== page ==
Revolution consolidated

Print edition : January 24, 2014

President Hugo Chavez (left) and Vice-President Elias Jaua present the radio programme “Suddenly With Chavez” in Caracas on February 8, 2010. Photo: AFP

Venezuelan Foreign Minister Elias Jaua. Photo: LEO RAMIREZ/AFP

President Nicolas Maduro. Photo: Ariana Cubillos/AP

Interview with Elias Jaua, Foreign Minister of Venezuela.

ELIAS JAUA, Venezuela’s Foreign Minister, was in New Delhi in the third week of December on an official visit. During the visit, Jaua discussed plans to enhance bilateral cooperation between the two countries. India is the third biggest buyer of Venezuelan crude oil, and Venezuela is India’s largest trading partner in Latin America.

Jaua, a former university professor, was a close lieutenant of Hugo Chavez and served as the country’s Vice-President from 2010 to 2012. Jaua’s trip to India comes after the impressive victory of the ruling party, the United Socialist Party of Venezuela (PSUV), and its allies in the nationwide municipal elections held on December 8.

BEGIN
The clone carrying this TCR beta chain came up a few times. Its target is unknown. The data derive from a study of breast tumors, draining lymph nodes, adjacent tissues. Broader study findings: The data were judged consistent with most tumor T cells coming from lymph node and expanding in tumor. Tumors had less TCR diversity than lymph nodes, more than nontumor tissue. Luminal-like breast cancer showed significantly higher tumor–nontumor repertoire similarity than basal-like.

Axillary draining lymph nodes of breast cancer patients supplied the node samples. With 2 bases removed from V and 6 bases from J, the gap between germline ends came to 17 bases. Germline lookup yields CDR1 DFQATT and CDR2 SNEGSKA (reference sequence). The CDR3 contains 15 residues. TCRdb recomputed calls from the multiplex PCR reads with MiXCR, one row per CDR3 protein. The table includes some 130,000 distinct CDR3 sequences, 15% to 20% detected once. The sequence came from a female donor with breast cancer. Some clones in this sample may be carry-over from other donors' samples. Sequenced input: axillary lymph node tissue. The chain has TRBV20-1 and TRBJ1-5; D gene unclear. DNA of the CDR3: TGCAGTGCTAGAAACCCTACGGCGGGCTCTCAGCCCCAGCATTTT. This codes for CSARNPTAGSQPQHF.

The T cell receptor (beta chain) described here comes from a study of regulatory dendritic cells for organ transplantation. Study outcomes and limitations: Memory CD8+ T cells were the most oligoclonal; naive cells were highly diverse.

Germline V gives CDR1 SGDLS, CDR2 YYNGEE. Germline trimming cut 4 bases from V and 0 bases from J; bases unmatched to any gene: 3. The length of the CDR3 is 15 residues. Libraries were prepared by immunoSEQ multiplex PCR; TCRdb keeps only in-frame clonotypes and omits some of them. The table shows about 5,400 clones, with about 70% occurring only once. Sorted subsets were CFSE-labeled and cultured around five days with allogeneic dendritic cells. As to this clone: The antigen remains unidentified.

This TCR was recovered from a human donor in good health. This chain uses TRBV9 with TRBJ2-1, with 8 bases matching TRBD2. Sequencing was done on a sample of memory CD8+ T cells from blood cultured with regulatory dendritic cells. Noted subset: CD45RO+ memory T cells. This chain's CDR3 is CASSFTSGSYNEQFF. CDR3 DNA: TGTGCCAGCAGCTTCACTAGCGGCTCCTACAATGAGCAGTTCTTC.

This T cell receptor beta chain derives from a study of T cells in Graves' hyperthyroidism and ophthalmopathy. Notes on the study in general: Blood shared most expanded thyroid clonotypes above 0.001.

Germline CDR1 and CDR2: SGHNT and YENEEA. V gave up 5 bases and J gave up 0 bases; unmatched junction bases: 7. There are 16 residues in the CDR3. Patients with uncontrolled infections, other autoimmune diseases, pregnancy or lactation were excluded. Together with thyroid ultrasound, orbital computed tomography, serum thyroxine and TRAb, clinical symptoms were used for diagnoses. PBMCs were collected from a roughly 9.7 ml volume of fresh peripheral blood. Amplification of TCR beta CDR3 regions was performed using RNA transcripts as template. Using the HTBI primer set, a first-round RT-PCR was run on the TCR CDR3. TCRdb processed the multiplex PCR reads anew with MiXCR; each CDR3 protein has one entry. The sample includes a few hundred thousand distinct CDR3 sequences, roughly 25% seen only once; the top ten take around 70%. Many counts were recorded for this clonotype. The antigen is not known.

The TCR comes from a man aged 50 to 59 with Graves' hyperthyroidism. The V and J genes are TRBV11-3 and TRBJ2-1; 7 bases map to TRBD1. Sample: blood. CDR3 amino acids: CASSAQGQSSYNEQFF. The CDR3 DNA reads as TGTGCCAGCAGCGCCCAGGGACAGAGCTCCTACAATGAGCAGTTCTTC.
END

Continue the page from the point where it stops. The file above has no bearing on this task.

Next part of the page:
Excerpts from the interview Jaua gave Frontline:

The results of the recent nationwide local elections have been positive for the ruling party.

The local and international right wing always plied the theory that the passing away of Commandante Hugo Chavez would mark the end of the Bolivarian revolution. So, when the presidential elections were held in April to select the person who would replace Chavez, they were very surprised by the victory of Nicolas Maduro.

It is true that the election was won by a very narrow margin, but it also clearly demonstrated the strength of the movement created by President Chavez. The opposition retaliated to that defeat by launching a very ferocious attack against Maduro and the government. They unleashed an economic war, leading to the disappearance of basic goods. They created a financial bubble to attack the currency and they tried to portray the municipal elections as a referendum. They said that if the ruling PSUV did not get the majority of votes, it meant that President Maduro would have to resign.

On December 8, we won 70 per cent of the municipalities. We won 270 of the 320 or so municipalities. And when we added all the votes that were cast, we won 55 per cent of the votes and the right wing got 45 per cent. So, as President Maduro said, we won the municipal elections and we won the referendum as the right wing had proposed to the country. It was a great victory for peace and stability. And now we are struggling to face the huge economic challenges that lie before us.

How confident is the government about finding solutions to the economic problems?